|Publication number||US5903341 A|
|Application number||US 08/978,642|
|Publication date||May 11, 1999|
|Filing date||Nov 26, 1997|
|Priority date||Dec 6, 1996|
|Publication number||08978642, 978642, US 5903341 A, US 5903341A, US-A-5903341, US5903341 A, US5903341A|
|Inventors||John L. Perry, Thomas D. Gamble, David D. Doda|
|Original Assignee||Ensco, Inc.|
|Export Citation||BiBTeX, EndNote, RefMan|
|Patent Citations (11), Referenced by (19), Classifications (6), Legal Events (4)|
|External Links: USPTO, USPTO Assignment, Espacenet|
This application is a continuation in part of Provisional application Ser. No. 60/037,154 filed Dec. 6, 1996.
The present invention relates to produce grading and sorting units generally, and more particularly to a method and apparatus for noninvasively inspecting agricultural products by simultaneously sensing a plurality of product characteristics.
In the past, the inspection and grading of produce was mainly a manual process which was both labor intensive and time consuming. Attempts to automate the process and alleviate the amount of handling and inaccuracy associated with the human sorting of produce, initially resulted in the use of mechanical sizing units which sorted produce by size, but which still required visual inspection by a human inspector. As automated produce grading technology developed, photosensitive units were provided to sense the color characteristics of produce items as illustrated by U.S. Pat. Nos. 3,750,883, 4,330,062 and 5,090,576. In addition to color sensing, various systems were developed for also sorting products by weight, as illustrated by U.S. Pat. Nos. 5,294,004, 5,267,654 and 4,482,061.
Where both color and weight sensing are involved in a produce sorting system, the problem has been to effectively transport the produce past color sensing stations which will sense all surfaces of each produce item and then to separately transport the produce over weight sensing assemblies to obtain an item by item weight indication. In the past, this operation has been performed by complex conveyor systems which are combined with individual produce item holding units to both transport and rotate each produce item inspected. This results in not only a relatively time consuming process, but also requires the use of complex machinery in prolonged physical contact with the produce items being graded.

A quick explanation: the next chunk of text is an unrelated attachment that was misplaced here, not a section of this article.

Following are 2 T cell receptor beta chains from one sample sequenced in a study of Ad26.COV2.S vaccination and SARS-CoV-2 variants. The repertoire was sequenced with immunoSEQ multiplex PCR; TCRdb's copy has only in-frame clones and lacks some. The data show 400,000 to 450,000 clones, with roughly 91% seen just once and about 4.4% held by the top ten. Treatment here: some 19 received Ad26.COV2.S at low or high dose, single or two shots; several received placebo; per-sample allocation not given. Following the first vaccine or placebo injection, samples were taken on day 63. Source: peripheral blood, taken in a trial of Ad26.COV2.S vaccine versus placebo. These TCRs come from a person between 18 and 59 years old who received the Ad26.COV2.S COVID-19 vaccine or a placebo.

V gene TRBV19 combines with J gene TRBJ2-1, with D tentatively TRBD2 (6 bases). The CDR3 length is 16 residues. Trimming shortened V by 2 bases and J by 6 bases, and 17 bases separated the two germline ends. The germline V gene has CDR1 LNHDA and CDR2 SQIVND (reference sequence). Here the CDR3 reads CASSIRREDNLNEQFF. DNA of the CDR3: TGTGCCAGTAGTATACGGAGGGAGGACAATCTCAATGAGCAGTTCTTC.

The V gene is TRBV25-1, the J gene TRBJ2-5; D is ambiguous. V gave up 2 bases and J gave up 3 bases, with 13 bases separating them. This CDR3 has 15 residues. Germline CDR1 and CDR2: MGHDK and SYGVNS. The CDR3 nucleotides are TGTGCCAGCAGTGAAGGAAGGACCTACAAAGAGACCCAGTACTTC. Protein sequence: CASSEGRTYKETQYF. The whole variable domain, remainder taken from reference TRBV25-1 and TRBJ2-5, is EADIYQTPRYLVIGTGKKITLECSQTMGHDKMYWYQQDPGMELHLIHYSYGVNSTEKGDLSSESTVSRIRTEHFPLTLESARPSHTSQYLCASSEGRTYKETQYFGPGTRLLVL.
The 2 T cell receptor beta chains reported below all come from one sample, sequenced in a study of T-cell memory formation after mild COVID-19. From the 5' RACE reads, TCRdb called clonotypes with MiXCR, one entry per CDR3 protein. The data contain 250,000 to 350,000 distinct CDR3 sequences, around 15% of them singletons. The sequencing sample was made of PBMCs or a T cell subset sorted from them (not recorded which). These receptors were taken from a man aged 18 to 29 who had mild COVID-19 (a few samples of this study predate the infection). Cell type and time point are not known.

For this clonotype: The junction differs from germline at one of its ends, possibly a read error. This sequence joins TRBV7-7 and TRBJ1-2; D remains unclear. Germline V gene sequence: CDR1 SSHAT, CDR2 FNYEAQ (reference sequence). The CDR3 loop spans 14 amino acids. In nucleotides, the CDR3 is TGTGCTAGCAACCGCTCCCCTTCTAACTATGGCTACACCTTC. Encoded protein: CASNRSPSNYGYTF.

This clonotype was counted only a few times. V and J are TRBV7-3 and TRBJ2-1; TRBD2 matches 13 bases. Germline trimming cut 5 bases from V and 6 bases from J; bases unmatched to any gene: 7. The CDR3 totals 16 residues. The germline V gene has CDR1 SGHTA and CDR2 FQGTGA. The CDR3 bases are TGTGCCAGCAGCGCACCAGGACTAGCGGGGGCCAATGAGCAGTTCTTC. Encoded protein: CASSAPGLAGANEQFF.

In an attempt to eliminate apparatus for rotating an item during inspection, systems have been developed for dropping items from above onto a conveyor and scanning each item as it falls. These systems are not well suited for the inspection of agricultural products which can be bruised or injured upon impact. Also items tend to bounce when dropped from above making their final position on an output conveyor difficult to accurately ascertain, thereby making an item sorting operation difficult to accomplish.
It is a primary object of the present invention to provide a novel and improved method for inspecting the quality of agricultural products noninvasively while simultaneously sensing a plurality of product characteristics.
Another object of the present invention is to provide a novel and improved method for inspecting the quality of agricultural products and simultaneously obtaining data relating to a plurality of product characteristics while each product is travelling along a path through the air. Impact damage to the product is minimized by not substantially changing the speed or path of travel of the product as it enters and leaves a travel path through the air.
A further object of the present invention is to provide a novel and improved method for inspecting the quality of agricultural products by optically line scanning each product a plurality of times as it travels through the air. The product is scanned along lines which are transverse to its path of travel.
Yet another object of the present invention is to provide a novel and improved method for inspecting the quality of agricultural products by optically line scanning each product with a plurality of simultaneous line scans in substantially the same plane but on different surfaces of the product while the product is travelling through the air and sequentially taking a plurality of such simultaneous line scans to obtain data indicative of different characteristics of a product, and then comparing the data indicative of each product characteristic with a preset characteristic reference value for such product characteristic and using such comparisons to obtain a grade designation for the product.
A further object of the present invention is to provide a novel and improved produce grading and sorting system including an input transport unit spaced from an output transport unit to form an inspection gap therebetween. The input transport unit launches a produce item in a substantially horizontal path across a gap and a plurality of optical line scan units mounted around the gap simultaneously line scan the surfaces of the produce item in substantially the same plane and provide data to a central processor unit. A plurality of sequential simultaneous line scans are employed to obtain characteristic data for the complete produce item.
Another object of the present invention is to provide a novel and improved produce grading and sorting system which employs optical sensors configured in a unique arrangement around the gap between two produce conveyors to optically inspect a product item as it passes across the gap to obtain characteristic data indicative of features of a produce item. An operator is permitted to precisely define the grading criteria for the system by adjusting a set of thresholds and preset reference values in a central processor unit which receives the characteristic data and compares it with such thresholds and preset reference values to derive a grade designation for the produce item.